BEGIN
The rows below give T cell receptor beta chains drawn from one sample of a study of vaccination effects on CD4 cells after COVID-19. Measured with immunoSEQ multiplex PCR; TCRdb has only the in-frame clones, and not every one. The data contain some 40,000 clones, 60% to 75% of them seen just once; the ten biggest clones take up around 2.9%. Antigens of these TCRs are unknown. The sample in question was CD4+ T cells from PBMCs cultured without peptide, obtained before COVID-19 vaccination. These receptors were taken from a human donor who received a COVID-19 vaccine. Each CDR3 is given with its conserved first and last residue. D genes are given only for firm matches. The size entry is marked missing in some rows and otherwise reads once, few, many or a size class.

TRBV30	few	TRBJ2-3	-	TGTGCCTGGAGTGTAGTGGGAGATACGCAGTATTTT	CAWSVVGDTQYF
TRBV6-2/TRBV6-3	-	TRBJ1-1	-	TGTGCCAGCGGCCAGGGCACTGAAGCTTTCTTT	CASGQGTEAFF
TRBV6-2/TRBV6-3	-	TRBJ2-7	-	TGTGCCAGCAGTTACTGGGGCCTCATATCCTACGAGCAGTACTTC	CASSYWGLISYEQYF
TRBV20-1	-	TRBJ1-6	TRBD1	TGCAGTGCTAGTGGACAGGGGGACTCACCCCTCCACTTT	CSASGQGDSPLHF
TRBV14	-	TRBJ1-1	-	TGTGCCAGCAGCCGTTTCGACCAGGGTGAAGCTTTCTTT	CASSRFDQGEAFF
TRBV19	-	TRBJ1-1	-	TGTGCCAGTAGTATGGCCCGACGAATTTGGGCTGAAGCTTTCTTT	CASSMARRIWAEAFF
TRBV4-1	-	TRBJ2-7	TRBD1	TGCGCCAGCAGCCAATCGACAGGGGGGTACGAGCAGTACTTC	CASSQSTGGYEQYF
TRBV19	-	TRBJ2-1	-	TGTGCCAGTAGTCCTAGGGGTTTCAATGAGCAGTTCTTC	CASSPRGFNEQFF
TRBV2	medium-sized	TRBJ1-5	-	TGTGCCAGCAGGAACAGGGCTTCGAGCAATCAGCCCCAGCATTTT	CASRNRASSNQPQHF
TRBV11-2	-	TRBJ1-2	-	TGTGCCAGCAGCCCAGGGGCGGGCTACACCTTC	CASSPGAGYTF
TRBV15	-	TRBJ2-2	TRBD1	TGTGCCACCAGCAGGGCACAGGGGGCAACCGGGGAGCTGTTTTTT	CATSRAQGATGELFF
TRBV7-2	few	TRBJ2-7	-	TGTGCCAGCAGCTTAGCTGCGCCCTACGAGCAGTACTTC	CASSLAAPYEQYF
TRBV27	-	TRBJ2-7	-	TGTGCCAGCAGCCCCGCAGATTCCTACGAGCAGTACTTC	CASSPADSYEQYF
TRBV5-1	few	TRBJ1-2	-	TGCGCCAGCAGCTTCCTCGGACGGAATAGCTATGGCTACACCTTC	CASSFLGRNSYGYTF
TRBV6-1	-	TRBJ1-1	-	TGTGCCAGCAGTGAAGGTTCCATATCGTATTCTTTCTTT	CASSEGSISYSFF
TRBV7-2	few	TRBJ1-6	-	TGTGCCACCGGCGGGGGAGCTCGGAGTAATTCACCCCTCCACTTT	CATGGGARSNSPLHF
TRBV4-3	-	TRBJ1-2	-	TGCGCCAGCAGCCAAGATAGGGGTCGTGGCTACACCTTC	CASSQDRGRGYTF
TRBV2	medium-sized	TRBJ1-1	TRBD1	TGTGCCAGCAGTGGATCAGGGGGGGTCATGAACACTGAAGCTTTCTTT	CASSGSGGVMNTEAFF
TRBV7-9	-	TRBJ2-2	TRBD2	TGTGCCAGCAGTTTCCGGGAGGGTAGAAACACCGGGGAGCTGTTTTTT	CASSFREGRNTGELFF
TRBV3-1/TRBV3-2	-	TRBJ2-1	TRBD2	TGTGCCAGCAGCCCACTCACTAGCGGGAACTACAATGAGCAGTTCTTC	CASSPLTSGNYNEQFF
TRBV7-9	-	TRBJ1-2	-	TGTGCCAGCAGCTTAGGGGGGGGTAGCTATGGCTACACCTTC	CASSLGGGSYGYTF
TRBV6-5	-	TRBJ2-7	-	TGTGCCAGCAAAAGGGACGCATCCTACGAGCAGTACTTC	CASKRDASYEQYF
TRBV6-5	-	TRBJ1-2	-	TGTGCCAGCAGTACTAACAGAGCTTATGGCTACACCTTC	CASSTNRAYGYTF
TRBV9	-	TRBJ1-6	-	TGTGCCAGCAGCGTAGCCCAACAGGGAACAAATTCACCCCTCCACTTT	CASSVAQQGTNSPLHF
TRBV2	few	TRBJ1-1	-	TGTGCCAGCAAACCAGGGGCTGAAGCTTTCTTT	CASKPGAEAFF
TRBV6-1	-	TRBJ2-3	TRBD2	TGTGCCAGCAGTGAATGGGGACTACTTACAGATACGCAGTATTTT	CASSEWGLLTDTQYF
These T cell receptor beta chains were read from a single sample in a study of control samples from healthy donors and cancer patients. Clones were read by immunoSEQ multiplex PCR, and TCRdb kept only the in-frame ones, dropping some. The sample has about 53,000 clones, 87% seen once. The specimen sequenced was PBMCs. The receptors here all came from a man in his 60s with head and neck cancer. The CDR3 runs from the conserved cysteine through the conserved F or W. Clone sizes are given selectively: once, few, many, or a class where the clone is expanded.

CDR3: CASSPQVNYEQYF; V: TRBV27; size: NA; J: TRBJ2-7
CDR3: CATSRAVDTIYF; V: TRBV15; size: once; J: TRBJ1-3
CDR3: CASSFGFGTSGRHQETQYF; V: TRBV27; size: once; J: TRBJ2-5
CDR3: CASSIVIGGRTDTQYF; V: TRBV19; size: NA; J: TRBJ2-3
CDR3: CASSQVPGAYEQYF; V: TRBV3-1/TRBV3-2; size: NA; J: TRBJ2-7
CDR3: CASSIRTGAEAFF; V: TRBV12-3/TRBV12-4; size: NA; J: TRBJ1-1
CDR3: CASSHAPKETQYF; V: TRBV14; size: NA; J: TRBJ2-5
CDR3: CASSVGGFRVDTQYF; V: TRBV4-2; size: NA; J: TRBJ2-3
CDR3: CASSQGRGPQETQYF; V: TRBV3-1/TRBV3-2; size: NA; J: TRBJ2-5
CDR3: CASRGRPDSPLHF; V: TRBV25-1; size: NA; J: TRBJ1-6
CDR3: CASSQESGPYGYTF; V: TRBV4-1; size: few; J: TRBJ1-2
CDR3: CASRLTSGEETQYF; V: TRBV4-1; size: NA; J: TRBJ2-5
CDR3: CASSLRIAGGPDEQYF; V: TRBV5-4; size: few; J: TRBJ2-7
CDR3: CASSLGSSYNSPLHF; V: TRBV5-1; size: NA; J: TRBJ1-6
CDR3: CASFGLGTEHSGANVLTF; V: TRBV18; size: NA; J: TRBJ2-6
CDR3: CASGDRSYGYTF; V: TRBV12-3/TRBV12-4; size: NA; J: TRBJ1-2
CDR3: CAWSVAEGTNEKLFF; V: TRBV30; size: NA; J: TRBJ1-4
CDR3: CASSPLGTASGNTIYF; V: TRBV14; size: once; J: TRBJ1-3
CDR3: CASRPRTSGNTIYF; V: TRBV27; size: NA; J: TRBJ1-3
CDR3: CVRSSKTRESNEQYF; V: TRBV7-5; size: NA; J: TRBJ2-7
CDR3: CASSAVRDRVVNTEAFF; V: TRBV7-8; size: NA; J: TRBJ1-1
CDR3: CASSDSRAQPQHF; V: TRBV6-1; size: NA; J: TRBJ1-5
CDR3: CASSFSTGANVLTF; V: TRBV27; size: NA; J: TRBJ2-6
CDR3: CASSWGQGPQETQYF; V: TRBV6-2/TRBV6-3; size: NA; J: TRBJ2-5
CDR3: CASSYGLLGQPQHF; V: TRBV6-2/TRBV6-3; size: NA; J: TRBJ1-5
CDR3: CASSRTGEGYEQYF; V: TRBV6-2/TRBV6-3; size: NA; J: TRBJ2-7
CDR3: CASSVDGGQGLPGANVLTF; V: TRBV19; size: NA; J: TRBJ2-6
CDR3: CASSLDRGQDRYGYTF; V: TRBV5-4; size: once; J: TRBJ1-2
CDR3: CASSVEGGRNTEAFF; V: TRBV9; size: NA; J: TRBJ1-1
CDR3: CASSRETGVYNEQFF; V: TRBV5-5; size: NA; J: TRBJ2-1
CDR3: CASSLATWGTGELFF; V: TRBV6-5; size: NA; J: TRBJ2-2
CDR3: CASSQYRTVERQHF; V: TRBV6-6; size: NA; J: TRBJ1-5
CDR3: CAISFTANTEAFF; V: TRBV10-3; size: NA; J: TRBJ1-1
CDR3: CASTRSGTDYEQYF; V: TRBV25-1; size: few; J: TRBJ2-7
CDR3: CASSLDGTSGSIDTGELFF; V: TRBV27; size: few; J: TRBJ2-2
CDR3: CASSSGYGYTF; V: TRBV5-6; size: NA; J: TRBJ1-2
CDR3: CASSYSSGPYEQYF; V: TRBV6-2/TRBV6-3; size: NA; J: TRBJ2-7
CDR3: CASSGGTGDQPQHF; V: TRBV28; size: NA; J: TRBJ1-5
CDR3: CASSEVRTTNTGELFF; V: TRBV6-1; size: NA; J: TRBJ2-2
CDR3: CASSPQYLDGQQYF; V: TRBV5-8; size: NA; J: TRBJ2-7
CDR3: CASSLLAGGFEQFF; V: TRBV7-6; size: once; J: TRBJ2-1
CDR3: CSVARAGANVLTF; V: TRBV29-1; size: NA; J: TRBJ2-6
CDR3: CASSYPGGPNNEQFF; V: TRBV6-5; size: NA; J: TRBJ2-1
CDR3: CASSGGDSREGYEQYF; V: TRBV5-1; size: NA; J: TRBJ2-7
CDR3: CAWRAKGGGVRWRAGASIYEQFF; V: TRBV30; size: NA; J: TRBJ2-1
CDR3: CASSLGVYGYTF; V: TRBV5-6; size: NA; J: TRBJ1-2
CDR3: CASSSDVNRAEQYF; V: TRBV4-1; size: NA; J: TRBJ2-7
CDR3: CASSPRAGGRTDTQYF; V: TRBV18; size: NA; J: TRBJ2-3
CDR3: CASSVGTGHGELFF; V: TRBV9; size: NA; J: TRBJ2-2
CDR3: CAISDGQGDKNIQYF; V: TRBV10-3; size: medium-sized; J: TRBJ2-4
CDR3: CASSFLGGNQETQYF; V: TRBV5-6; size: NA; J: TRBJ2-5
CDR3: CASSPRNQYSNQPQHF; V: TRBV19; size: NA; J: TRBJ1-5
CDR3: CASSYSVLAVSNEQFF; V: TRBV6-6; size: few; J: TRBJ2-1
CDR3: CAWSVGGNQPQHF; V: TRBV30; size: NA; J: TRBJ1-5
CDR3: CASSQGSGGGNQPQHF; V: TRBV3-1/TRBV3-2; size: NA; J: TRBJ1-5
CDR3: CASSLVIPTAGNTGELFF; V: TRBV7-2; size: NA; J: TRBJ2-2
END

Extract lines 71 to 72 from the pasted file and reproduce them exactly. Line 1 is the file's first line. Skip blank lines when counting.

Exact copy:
CDR3: CASSYPGGPNNEQFF; V: TRBV6-5; size: NA; J: TRBJ2-1
CDR3: CASSGGDSREGYEQYF; V: TRBV5-1; size: NA; J: TRBJ2-7